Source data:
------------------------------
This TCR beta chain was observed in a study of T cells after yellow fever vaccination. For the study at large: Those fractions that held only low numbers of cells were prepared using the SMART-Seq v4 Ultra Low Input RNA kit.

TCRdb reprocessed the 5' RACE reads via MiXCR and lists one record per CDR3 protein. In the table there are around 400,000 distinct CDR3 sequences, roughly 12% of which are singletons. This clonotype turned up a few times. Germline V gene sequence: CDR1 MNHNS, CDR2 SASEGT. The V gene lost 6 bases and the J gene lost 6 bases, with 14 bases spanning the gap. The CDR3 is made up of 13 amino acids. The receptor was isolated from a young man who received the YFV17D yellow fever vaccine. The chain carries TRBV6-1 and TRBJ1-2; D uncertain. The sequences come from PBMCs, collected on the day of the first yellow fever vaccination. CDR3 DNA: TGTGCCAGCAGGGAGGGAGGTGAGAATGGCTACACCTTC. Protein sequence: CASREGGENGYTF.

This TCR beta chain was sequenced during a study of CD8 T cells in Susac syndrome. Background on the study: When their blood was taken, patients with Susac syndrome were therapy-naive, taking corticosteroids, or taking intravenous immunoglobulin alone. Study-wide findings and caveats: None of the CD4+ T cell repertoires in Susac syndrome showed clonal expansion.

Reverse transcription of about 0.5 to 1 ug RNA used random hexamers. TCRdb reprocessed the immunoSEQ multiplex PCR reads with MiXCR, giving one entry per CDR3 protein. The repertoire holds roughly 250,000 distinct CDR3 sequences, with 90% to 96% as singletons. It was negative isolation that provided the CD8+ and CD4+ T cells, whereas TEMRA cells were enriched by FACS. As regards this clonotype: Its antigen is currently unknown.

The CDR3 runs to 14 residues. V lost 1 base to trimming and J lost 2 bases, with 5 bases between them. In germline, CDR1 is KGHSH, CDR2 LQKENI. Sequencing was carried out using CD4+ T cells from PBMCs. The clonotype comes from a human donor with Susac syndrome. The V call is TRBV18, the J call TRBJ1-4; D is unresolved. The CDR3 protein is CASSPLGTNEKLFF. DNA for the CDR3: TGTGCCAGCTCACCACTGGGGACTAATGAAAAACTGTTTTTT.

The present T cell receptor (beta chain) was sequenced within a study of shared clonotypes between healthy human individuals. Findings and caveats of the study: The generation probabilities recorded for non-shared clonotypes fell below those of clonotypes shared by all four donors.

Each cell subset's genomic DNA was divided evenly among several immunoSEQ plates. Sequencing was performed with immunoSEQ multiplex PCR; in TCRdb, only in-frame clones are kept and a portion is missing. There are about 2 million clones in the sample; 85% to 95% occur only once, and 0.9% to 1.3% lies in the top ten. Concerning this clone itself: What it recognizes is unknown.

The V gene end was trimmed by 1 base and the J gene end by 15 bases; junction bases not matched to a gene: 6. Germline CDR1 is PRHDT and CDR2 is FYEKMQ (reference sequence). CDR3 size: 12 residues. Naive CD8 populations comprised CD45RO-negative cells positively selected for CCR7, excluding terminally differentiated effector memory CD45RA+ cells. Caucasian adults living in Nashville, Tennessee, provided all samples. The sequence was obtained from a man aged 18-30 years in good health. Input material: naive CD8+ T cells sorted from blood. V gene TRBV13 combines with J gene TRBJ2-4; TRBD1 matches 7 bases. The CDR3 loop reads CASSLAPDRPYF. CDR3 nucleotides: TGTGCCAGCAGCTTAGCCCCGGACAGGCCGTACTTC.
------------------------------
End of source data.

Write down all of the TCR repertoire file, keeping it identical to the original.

This TCR beta chain was observed in a study of T cells after yellow fever vaccination. For the study at large: Those fractions that held only low numbers of cells were prepared using the SMART-Seq v4 Ultra Low Input RNA kit.

TCRdb reprocessed the 5' RACE reads via MiXCR and lists one record per CDR3 protein. In the table there are around 400,000 distinct CDR3 sequences, roughly 12% of which are singletons. This clonotype turned up a few times. Germline V gene sequence: CDR1 MNHNS, CDR2 SASEGT. The V gene lost 6 bases and the J gene lost 6 bases, with 14 bases spanning the gap. The CDR3 is made up of 13 amino acids. The receptor was isolated from a young man who received the YFV17D yellow fever vaccine. The chain carries TRBV6-1 and TRBJ1-2; D uncertain. The sequences come from PBMCs, collected on the day of the first yellow fever vaccination. CDR3 DNA: TGTGCCAGCAGGGAGGGAGGTGAGAATGGCTACACCTTC. Protein sequence: CASREGGENGYTF.

This TCR beta chain was sequenced during a study of CD8 T cells in Susac syndrome. Background on the study: When their blood was taken, patients with Susac syndrome were therapy-naive, taking corticosteroids, or taking intravenous immunoglobulin alone. Study-wide findings and caveats: None of the CD4+ T cell repertoires in Susac syndrome showed clonal expansion.

Reverse transcription of about 0.5 to 1 ug RNA used random hexamers. TCRdb reprocessed the immunoSEQ multiplex PCR reads with MiXCR, giving one entry per CDR3 protein. The repertoire holds roughly 250,000 distinct CDR3 sequences, with 90% to 96% as singletons. It was negative isolation that provided the CD8+ and CD4+ T cells, whereas TEMRA cells were enriched by FACS. As regards this clonotype: Its antigen is currently unknown.

The CDR3 runs to 14 residues. V lost 1 base to trimming and J lost 2 bases, with 5 bases between them. In germline, CDR1 is KGHSH, CDR2 LQKENI. Sequencing was carried out using CD4+ T cells from PBMCs. The clonotype comes from a human donor with Susac syndrome. The V call is TRBV18, the J call TRBJ1-4; D is unresolved. The CDR3 protein is CASSPLGTNEKLFF. DNA for the CDR3: TGTGCCAGCTCACCACTGGGGACTAATGAAAAACTGTTTTTT.

The present T cell receptor (beta chain) was sequenced within a study of shared clonotypes between healthy human individuals. Findings and caveats of the study: The generation probabilities recorded for non-shared clonotypes fell below those of clonotypes shared by all four donors.

Each cell subset's genomic DNA was divided evenly among several immunoSEQ plates. Sequencing was performed with immunoSEQ multiplex PCR; in TCRdb, only in-frame clones are kept and a portion is missing. There are about 2 million clones in the sample; 85% to 95% occur only once, and 0.9% to 1.3% lies in the top ten. Concerning this clone itself: What it recognizes is unknown.

The V gene end was trimmed by 1 base and the J gene end by 15 bases; junction bases not matched to a gene: 6. Germline CDR1 is PRHDT and CDR2 is FYEKMQ (reference sequence). CDR3 size: 12 residues. Naive CD8 populations comprised CD45RO-negative cells positively selected for CCR7, excluding terminally differentiated effector memory CD45RA+ cells. Caucasian adults living in Nashville, Tennessee, provided all samples. The sequence was obtained from a man aged 18-30 years in good health. Input material: naive CD8+ T cells sorted from blood. V gene TRBV13 combines with J gene TRBJ2-4; TRBD1 matches 7 bases. The CDR3 loop reads CASSLAPDRPYF. CDR3 nucleotides: TGTGCCAGCAGCTTAGCCCCGGACAGGCCGTACTTC.